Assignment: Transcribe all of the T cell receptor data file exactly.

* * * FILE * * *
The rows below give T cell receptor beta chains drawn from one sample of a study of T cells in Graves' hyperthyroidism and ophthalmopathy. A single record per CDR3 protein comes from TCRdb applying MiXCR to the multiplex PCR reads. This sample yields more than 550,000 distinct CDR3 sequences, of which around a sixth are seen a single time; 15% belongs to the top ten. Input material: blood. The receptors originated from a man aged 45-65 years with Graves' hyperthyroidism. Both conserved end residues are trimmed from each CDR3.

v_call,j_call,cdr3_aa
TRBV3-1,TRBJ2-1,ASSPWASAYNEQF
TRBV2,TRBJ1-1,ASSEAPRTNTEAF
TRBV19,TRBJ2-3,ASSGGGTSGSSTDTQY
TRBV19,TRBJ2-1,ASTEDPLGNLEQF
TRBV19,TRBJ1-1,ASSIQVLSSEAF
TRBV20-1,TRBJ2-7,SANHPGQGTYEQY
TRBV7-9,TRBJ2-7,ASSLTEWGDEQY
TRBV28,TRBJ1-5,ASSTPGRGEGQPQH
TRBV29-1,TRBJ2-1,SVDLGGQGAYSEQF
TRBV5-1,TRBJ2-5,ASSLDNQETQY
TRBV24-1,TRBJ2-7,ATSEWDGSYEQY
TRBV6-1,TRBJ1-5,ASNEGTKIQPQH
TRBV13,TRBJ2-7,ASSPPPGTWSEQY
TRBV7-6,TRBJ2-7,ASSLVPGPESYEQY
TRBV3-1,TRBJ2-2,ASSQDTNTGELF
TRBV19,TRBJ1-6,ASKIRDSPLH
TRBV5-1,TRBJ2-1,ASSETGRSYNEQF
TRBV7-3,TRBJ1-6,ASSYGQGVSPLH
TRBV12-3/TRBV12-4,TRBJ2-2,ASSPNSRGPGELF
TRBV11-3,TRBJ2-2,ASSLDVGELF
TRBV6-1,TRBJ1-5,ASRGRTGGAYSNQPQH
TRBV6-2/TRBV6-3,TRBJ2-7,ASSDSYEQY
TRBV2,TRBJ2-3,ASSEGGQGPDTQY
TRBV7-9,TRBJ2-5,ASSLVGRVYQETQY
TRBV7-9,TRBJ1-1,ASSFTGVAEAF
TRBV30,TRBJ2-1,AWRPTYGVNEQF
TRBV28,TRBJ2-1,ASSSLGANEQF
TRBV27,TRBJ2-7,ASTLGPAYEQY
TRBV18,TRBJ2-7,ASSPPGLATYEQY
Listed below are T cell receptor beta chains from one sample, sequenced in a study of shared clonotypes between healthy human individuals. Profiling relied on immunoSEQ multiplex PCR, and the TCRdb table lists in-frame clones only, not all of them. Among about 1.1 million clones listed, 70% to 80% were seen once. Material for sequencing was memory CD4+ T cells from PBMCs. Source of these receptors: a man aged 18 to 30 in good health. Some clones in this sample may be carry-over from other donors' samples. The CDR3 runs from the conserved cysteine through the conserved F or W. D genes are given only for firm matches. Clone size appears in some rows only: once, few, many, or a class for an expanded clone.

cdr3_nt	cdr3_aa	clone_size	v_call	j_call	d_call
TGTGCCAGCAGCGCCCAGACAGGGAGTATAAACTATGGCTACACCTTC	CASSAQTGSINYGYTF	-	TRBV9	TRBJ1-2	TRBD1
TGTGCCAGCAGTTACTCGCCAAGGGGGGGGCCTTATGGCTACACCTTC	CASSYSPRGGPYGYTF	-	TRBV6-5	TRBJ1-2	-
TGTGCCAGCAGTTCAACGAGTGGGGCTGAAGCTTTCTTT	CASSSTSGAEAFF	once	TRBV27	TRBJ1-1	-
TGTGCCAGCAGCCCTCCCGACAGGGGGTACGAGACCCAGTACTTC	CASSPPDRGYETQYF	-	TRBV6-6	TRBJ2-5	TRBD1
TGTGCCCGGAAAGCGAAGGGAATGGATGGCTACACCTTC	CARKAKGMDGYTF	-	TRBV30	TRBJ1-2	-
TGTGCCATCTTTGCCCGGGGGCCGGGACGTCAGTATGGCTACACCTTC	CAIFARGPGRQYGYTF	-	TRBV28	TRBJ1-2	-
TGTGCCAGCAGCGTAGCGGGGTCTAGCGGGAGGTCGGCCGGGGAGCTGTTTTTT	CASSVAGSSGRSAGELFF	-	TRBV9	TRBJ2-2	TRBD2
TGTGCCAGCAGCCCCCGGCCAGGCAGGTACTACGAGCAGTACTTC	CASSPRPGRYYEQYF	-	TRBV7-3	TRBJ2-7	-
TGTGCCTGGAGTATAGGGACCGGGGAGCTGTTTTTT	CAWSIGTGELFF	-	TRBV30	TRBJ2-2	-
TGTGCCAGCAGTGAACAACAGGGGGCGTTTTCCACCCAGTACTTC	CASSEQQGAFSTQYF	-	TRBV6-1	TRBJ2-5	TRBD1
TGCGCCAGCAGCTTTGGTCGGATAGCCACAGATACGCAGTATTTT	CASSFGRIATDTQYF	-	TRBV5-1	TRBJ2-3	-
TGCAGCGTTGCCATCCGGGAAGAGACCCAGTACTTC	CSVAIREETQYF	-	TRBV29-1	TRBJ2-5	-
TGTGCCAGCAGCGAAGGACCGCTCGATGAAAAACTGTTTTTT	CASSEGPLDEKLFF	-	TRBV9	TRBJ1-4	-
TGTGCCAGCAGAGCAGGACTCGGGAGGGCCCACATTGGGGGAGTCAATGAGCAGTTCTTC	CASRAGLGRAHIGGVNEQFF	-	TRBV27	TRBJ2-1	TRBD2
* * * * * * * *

The rows below give T cell receptor beta chains drawn from one sample of a study of T cells in Graves' hyperthyroidism and ophthalmopathy. A single record per CDR3 protein comes from TCRdb applying MiXCR to the multiplex PCR reads. This sample yields more than 550,000 distinct CDR3 sequences, of which around a sixth are seen a single time; 15% belongs to the top ten. Input material: blood. The receptors originated from a man aged 45-65 years with Graves' hyperthyroidism. Both conserved end residues are trimmed from each CDR3.

v_call,j_call,cdr3_aa
TRBV3-1,TRBJ2-1,ASSPWASAYNEQF
TRBV2,TRBJ1-1,ASSEAPRTNTEAF
TRBV19,TRBJ2-3,ASSGGGTSGSSTDTQY
TRBV19,TRBJ2-1,ASTEDPLGNLEQF
TRBV19,TRBJ1-1,ASSIQVLSSEAF
TRBV20-1,TRBJ2-7,SANHPGQGTYEQY
TRBV7-9,TRBJ2-7,ASSLTEWGDEQY
TRBV28,TRBJ1-5,ASSTPGRGEGQPQH
TRBV29-1,TRBJ2-1,SVDLGGQGAYSEQF
TRBV5-1,TRBJ2-5,ASSLDNQETQY
TRBV24-1,TRBJ2-7,ATSEWDGSYEQY
TRBV6-1,TRBJ1-5,ASNEGTKIQPQH
TRBV13,TRBJ2-7,ASSPPPGTWSEQY
TRBV7-6,TRBJ2-7,ASSLVPGPESYEQY
TRBV3-1,TRBJ2-2,ASSQDTNTGELF
TRBV19,TRBJ1-6,ASKIRDSPLH
TRBV5-1,TRBJ2-1,ASSETGRSYNEQF
TRBV7-3,TRBJ1-6,ASSYGQGVSPLH
TRBV12-3/TRBV12-4,TRBJ2-2,ASSPNSRGPGELF
TRBV11-3,TRBJ2-2,ASSLDVGELF
TRBV6-1,TRBJ1-5,ASRGRTGGAYSNQPQH
TRBV6-2/TRBV6-3,TRBJ2-7,ASSDSYEQY
TRBV2,TRBJ2-3,ASSEGGQGPDTQY
TRBV7-9,TRBJ2-5,ASSLVGRVYQETQY
TRBV7-9,TRBJ1-1,ASSFTGVAEAF
TRBV30,TRBJ2-1,AWRPTYGVNEQF
TRBV28,TRBJ2-1,ASSSLGANEQF
TRBV27,TRBJ2-7,ASTLGPAYEQY
TRBV18,TRBJ2-7,ASSPPGLATYEQY
Listed below are T cell receptor beta chains from one sample, sequenced in a study of shared clonotypes between healthy human individuals. Profiling relied on immunoSEQ multiplex PCR, and the TCRdb table lists in-frame clones only, not all of them. Among about 1.1 million clones listed, 70% to 80% were seen once. Material for sequencing was memory CD4+ T cells from PBMCs. Source of these receptors: a man aged 18 to 30 in good health. Some clones in this sample may be carry-over from other donors' samples. The CDR3 runs from the conserved cysteine through the conserved F or W. D genes are given only for firm matches. Clone size appears in some rows only: once, few, many, or a class for an expanded clone.

cdr3_nt	cdr3_aa	clone_size	v_call	j_call	d_call
TGTGCCAGCAGCGCCCAGACAGGGAGTATAAACTATGGCTACACCTTC	CASSAQTGSINYGYTF	-	TRBV9	TRBJ1-2	TRBD1
TGTGCCAGCAGTTACTCGCCAAGGGGGGGGCCTTATGGCTACACCTTC	CASSYSPRGGPYGYTF	-	TRBV6-5	TRBJ1-2	-
TGTGCCAGCAGTTCAACGAGTGGGGCTGAAGCTTTCTTT	CASSSTSGAEAFF	once	TRBV27	TRBJ1-1	-
TGTGCCAGCAGCCCTCCCGACAGGGGGTACGAGACCCAGTACTTC	CASSPPDRGYETQYF	-	TRBV6-6	TRBJ2-5	TRBD1
TGTGCCCGGAAAGCGAAGGGAATGGATGGCTACACCTTC	CARKAKGMDGYTF	-	TRBV30	TRBJ1-2	-
TGTGCCATCTTTGCCCGGGGGCCGGGACGTCAGTATGGCTACACCTTC	CAIFARGPGRQYGYTF	-	TRBV28	TRBJ1-2	-
TGTGCCAGCAGCGTAGCGGGGTCTAGCGGGAGGTCGGCCGGGGAGCTGTTTTTT	CASSVAGSSGRSAGELFF	-	TRBV9	TRBJ2-2	TRBD2
TGTGCCAGCAGCCCCCGGCCAGGCAGGTACTACGAGCAGTACTTC	CASSPRPGRYYEQYF	-	TRBV7-3	TRBJ2-7	-
TGTGCCTGGAGTATAGGGACCGGGGAGCTGTTTTTT	CAWSIGTGELFF	-	TRBV30	TRBJ2-2	-
TGTGCCAGCAGTGAACAACAGGGGGCGTTTTCCACCCAGTACTTC	CASSEQQGAFSTQYF	-	TRBV6-1	TRBJ2-5	TRBD1
TGCGCCAGCAGCTTTGGTCGGATAGCCACAGATACGCAGTATTTT	CASSFGRIATDTQYF	-	TRBV5-1	TRBJ2-3	-
TGCAGCGTTGCCATCCGGGAAGAGACCCAGTACTTC	CSVAIREETQYF	-	TRBV29-1	TRBJ2-5	-
TGTGCCAGCAGCGAAGGACCGCTCGATGAAAAACTGTTTTTT	CASSEGPLDEKLFF	-	TRBV9	TRBJ1-4	-
TGTGCCAGCAGAGCAGGACTCGGGAGGGCCCACATTGGGGGAGTCAATGAGCAGTTCTTC	CASRAGLGRAHIGGVNEQFF	-	TRBV27	TRBJ2-1	TRBD2